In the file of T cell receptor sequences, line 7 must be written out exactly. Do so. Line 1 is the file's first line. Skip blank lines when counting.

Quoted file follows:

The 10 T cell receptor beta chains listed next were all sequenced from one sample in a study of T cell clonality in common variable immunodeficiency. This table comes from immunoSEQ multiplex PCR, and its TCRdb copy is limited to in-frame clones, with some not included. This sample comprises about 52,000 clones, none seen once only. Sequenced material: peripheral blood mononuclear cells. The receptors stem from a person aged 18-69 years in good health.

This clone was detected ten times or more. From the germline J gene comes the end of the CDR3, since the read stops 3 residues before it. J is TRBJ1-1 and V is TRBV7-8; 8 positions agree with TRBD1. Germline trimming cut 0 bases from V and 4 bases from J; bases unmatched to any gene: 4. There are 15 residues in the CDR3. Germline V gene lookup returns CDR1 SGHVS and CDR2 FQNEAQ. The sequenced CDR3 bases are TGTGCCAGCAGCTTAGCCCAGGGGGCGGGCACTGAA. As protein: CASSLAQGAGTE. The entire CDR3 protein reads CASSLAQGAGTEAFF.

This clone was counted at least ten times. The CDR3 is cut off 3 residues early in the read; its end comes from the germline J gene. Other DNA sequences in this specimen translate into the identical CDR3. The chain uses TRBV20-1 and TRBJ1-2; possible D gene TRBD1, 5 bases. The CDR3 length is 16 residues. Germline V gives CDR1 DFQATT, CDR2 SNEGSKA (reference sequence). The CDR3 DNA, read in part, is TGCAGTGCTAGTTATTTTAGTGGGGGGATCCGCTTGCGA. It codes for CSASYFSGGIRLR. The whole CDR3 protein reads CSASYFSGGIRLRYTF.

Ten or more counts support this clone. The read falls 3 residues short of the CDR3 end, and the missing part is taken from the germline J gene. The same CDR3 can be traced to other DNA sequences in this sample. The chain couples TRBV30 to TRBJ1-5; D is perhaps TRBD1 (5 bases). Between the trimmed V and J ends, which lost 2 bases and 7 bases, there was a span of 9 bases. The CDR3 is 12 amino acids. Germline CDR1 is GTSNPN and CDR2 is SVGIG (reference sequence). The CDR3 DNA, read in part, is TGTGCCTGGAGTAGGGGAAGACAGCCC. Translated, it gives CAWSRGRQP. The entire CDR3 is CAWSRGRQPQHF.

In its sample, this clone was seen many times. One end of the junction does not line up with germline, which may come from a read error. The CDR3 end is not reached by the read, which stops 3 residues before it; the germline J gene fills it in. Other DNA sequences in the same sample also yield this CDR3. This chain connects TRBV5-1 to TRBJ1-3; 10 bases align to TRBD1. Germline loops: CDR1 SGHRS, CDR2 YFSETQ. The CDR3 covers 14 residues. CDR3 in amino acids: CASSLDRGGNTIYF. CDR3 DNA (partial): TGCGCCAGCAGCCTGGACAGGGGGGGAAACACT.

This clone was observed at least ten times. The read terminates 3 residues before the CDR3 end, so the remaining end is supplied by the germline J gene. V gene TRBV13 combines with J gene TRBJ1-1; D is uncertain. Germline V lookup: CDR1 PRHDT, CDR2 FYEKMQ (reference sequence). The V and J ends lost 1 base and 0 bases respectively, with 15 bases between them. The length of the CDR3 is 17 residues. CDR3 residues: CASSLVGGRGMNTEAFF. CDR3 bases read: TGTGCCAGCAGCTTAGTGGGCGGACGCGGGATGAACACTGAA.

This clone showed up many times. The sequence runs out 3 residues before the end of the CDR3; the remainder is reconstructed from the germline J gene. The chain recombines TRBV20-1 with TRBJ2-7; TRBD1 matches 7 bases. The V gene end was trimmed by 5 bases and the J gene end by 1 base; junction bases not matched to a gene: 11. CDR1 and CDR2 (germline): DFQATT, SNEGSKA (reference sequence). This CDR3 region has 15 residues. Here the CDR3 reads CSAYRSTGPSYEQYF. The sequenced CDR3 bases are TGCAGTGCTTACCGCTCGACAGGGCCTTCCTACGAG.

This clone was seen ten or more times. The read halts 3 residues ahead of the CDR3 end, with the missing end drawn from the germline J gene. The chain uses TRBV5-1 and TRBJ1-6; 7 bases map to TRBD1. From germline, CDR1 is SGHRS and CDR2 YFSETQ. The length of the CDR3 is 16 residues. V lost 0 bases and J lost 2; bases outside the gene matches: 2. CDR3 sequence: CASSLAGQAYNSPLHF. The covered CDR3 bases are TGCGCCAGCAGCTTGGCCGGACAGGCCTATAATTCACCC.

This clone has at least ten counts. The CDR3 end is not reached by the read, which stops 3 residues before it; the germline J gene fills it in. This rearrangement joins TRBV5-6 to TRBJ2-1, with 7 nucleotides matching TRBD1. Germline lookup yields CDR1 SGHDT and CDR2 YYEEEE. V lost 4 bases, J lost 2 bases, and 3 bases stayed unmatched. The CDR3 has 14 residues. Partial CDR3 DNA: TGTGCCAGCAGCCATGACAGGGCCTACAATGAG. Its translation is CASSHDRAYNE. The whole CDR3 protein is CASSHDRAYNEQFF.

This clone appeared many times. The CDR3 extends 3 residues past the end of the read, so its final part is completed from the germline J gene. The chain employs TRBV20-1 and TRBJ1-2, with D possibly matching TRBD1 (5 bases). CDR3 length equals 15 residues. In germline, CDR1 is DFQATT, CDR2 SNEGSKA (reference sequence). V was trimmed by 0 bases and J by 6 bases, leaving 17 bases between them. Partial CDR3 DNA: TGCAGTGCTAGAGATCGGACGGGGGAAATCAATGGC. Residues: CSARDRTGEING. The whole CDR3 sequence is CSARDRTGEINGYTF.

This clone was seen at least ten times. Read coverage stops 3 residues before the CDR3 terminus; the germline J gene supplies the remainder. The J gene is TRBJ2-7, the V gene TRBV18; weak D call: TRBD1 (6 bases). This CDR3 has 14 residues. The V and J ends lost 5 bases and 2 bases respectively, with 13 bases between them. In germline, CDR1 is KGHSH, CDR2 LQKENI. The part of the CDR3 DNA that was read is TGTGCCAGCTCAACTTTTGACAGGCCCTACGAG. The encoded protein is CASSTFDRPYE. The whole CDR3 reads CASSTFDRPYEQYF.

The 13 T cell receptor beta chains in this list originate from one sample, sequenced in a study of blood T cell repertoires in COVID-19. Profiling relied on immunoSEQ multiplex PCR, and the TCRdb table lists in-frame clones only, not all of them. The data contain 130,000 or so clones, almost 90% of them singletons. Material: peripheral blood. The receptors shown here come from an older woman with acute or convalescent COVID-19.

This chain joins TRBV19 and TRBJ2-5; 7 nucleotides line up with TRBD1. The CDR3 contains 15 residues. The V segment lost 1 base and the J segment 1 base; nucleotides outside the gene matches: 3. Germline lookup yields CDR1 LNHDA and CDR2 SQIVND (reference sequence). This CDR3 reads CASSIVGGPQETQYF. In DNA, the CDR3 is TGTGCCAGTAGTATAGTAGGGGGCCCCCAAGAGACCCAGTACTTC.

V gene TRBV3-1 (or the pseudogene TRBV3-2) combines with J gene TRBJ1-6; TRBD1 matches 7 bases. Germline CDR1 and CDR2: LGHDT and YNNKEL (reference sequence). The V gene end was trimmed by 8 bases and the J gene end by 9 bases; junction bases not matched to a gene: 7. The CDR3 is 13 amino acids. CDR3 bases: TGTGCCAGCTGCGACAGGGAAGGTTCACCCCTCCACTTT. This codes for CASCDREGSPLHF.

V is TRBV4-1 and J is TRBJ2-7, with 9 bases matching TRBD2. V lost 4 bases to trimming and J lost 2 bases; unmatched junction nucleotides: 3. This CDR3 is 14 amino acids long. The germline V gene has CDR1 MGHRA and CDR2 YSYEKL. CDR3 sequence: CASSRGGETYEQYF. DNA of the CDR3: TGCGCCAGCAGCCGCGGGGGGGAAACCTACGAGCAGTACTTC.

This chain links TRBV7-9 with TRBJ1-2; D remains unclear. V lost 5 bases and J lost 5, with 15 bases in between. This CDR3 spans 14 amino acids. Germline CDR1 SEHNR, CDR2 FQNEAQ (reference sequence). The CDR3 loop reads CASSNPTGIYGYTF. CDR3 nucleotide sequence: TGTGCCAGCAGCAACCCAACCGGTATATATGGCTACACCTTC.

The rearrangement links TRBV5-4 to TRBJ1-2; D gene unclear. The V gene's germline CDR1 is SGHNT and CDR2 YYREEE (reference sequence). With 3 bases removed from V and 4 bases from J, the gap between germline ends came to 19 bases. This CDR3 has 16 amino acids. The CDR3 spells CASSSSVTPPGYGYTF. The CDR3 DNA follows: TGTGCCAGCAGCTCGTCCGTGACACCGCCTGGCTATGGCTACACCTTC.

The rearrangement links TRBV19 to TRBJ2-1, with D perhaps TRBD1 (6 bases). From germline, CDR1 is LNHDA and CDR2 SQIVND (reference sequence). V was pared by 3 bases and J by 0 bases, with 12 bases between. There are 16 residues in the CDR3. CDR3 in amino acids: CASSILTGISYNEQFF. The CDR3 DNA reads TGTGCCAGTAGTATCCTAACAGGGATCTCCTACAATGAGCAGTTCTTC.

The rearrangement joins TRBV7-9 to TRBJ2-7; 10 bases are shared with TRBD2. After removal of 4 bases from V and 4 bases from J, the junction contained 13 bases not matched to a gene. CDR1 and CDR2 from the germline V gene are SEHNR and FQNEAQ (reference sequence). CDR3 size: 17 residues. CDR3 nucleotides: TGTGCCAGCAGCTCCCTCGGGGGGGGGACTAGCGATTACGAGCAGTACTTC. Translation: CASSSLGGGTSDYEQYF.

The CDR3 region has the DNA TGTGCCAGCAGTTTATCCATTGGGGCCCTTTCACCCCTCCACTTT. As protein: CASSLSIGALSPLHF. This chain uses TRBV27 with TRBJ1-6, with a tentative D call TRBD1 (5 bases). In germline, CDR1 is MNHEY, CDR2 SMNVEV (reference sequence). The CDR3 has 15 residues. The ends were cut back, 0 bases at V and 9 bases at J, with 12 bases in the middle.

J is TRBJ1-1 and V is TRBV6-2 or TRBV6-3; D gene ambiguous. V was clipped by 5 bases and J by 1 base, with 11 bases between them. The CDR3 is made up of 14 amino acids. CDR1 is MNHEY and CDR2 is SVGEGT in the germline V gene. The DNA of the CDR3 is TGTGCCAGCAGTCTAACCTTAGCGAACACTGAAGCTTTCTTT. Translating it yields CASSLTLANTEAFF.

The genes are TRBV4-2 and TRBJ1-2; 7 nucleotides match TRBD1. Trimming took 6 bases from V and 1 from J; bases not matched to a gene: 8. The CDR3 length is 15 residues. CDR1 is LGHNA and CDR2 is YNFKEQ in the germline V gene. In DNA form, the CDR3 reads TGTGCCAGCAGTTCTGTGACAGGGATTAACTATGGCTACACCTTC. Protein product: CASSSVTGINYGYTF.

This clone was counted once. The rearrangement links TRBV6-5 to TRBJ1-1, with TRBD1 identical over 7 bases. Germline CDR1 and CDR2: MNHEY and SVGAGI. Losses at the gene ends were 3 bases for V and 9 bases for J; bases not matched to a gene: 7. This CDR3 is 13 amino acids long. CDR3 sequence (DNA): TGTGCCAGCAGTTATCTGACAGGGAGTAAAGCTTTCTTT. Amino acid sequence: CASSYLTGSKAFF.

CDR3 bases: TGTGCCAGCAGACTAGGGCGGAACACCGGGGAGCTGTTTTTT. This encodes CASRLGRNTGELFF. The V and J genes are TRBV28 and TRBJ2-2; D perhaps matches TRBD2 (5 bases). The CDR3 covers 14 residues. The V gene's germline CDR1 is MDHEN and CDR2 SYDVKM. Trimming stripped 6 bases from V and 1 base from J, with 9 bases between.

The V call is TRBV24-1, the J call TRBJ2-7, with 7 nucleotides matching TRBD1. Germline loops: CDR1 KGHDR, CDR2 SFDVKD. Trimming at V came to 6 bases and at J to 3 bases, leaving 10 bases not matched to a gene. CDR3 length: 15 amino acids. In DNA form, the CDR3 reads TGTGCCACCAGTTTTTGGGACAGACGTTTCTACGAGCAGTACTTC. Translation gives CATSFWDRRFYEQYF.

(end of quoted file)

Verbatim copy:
This clone showed up many times. The sequence runs out 3 residues before the end of the CDR3; the remainder is reconstructed from the germline J gene. The chain recombines TRBV20-1 with TRBJ2-7; TRBD1 matches 7 bases. The V gene end was trimmed by 5 bases and the J gene end by 1 base; junction bases not matched to a gene: 11. CDR1 and CDR2 (germline): DFQATT, SNEGSKA (reference sequence). This CDR3 region has 15 residues. Here the CDR3 reads CSAYRSTGPSYEQYF. The sequenced CDR3 bases are TGCAGTGCTTACCGCTCGACAGGGCCTTCCTACGAG.